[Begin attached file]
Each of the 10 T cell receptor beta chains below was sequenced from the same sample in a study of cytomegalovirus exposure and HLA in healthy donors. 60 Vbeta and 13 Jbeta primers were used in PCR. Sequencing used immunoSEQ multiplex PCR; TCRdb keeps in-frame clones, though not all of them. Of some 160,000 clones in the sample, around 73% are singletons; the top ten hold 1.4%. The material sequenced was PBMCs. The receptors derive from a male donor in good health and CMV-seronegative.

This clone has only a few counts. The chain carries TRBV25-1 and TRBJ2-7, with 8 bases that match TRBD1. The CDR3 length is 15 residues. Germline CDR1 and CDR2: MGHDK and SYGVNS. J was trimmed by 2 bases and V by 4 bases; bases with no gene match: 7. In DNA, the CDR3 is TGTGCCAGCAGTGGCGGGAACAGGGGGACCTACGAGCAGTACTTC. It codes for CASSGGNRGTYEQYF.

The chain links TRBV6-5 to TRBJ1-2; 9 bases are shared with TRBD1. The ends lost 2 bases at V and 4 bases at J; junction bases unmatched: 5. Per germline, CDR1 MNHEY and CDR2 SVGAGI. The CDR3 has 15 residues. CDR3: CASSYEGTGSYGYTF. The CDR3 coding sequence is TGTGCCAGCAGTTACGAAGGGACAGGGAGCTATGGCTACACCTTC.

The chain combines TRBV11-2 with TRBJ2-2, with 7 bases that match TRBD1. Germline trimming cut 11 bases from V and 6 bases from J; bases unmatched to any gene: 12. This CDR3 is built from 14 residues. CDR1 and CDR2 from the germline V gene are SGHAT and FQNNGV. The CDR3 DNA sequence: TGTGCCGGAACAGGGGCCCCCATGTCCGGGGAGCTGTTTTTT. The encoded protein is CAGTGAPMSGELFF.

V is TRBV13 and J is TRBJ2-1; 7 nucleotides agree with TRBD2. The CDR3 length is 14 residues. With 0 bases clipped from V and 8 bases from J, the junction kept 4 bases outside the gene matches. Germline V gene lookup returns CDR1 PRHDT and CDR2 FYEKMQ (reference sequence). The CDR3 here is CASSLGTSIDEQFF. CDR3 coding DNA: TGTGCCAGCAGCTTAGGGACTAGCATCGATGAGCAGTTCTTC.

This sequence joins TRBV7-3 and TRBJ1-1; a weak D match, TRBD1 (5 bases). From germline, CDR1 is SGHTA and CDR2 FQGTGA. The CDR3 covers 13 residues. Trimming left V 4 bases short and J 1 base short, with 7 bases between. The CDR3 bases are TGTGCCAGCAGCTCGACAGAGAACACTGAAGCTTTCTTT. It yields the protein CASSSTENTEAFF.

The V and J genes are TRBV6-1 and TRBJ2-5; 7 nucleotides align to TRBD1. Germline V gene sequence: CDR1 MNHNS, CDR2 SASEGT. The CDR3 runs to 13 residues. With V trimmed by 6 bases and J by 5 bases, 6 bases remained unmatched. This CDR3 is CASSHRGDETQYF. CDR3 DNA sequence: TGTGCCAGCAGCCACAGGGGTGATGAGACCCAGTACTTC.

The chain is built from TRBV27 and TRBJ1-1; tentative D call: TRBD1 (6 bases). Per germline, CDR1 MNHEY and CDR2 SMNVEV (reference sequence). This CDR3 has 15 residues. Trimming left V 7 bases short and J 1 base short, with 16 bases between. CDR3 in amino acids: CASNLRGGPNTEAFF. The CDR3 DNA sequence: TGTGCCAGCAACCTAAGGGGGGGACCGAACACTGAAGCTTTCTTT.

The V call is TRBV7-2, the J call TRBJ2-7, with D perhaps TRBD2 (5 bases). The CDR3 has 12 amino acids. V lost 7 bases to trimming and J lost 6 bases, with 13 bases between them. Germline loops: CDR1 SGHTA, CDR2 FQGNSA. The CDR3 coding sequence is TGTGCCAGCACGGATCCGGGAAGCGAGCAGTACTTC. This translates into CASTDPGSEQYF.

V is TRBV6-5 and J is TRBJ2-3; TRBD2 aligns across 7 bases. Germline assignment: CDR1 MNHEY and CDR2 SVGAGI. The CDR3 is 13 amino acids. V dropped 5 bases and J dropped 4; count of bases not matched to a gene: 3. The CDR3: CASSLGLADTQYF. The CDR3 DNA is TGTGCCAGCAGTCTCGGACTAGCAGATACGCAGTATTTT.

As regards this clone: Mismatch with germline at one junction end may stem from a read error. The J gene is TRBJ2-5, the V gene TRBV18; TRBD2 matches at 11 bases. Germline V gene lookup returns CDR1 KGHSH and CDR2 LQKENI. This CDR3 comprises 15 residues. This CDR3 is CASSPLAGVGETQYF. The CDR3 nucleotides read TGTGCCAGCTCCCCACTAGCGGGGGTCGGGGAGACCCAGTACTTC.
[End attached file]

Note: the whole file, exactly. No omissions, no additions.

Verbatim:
Each of the 10 T cell receptor beta chains below was sequenced from the same sample in a study of cytomegalovirus exposure and HLA in healthy donors. 60 Vbeta and 13 Jbeta primers were used in PCR. Sequencing used immunoSEQ multiplex PCR; TCRdb keeps in-frame clones, though not all of them. Of some 160,000 clones in the sample, around 73% are singletons; the top ten hold 1.4%. The material sequenced was PBMCs. The receptors derive from a male donor in good health and CMV-seronegative.

This clone has only a few counts. The chain carries TRBV25-1 and TRBJ2-7, with 8 bases that match TRBD1. The CDR3 length is 15 residues. Germline CDR1 and CDR2: MGHDK and SYGVNS. J was trimmed by 2 bases and V by 4 bases; bases with no gene match: 7. In DNA, the CDR3 is TGTGCCAGCAGTGGCGGGAACAGGGGGACCTACGAGCAGTACTTC. It codes for CASSGGNRGTYEQYF.

The chain links TRBV6-5 to TRBJ1-2; 9 bases are shared with TRBD1. The ends lost 2 bases at V and 4 bases at J; junction bases unmatched: 5. Per germline, CDR1 MNHEY and CDR2 SVGAGI. The CDR3 has 15 residues. CDR3: CASSYEGTGSYGYTF. The CDR3 coding sequence is TGTGCCAGCAGTTACGAAGGGACAGGGAGCTATGGCTACACCTTC.

The chain combines TRBV11-2 with TRBJ2-2, with 7 bases that match TRBD1. Germline trimming cut 11 bases from V and 6 bases from J; bases unmatched to any gene: 12. This CDR3 is built from 14 residues. CDR1 and CDR2 from the germline V gene are SGHAT and FQNNGV. The CDR3 DNA sequence: TGTGCCGGAACAGGGGCCCCCATGTCCGGGGAGCTGTTTTTT. The encoded protein is CAGTGAPMSGELFF.

V is TRBV13 and J is TRBJ2-1; 7 nucleotides agree with TRBD2. The CDR3 length is 14 residues. With 0 bases clipped from V and 8 bases from J, the junction kept 4 bases outside the gene matches. Germline V gene lookup returns CDR1 PRHDT and CDR2 FYEKMQ (reference sequence). The CDR3 here is CASSLGTSIDEQFF. CDR3 coding DNA: TGTGCCAGCAGCTTAGGGACTAGCATCGATGAGCAGTTCTTC.

This sequence joins TRBV7-3 and TRBJ1-1; a weak D match, TRBD1 (5 bases). From germline, CDR1 is SGHTA and CDR2 FQGTGA. The CDR3 covers 13 residues. Trimming left V 4 bases short and J 1 base short, with 7 bases between. The CDR3 bases are TGTGCCAGCAGCTCGACAGAGAACACTGAAGCTTTCTTT. It yields the protein CASSSTENTEAFF.

The V and J genes are TRBV6-1 and TRBJ2-5; 7 nucleotides align to TRBD1. Germline V gene sequence: CDR1 MNHNS, CDR2 SASEGT. The CDR3 runs to 13 residues. With V trimmed by 6 bases and J by 5 bases, 6 bases remained unmatched. This CDR3 is CASSHRGDETQYF. CDR3 DNA sequence: TGTGCCAGCAGCCACAGGGGTGATGAGACCCAGTACTTC.

The chain is built from TRBV27 and TRBJ1-1; tentative D call: TRBD1 (6 bases). Per germline, CDR1 MNHEY and CDR2 SMNVEV (reference sequence). This CDR3 has 15 residues. Trimming left V 7 bases short and J 1 base short, with 16 bases between. CDR3 in amino acids: CASNLRGGPNTEAFF. The CDR3 DNA sequence: TGTGCCAGCAACCTAAGGGGGGGACCGAACACTGAAGCTTTCTTT.

The V call is TRBV7-2, the J call TRBJ2-7, with D perhaps TRBD2 (5 bases). The CDR3 has 12 amino acids. V lost 7 bases to trimming and J lost 6 bases, with 13 bases between them. Germline loops: CDR1 SGHTA, CDR2 FQGNSA. The CDR3 coding sequence is TGTGCCAGCACGGATCCGGGAAGCGAGCAGTACTTC. This translates into CASTDPGSEQYF.

V is TRBV6-5 and J is TRBJ2-3; TRBD2 aligns across 7 bases. Germline assignment: CDR1 MNHEY and CDR2 SVGAGI. The CDR3 is 13 amino acids. V dropped 5 bases and J dropped 4; count of bases not matched to a gene: 3. The CDR3: CASSLGLADTQYF. The CDR3 DNA is TGTGCCAGCAGTCTCGGACTAGCAGATACGCAGTATTTT.

As regards this clone: Mismatch with germline at one junction end may stem from a read error. The J gene is TRBJ2-5, the V gene TRBV18; TRBD2 matches at 11 bases. Germline V gene lookup returns CDR1 KGHSH and CDR2 LQKENI. This CDR3 comprises 15 residues. This CDR3 is CASSPLAGVGETQYF. The CDR3 nucleotides read TGTGCCAGCTCCCCACTAGCGGGGGTCGGGGAGACCCAGTACTTC.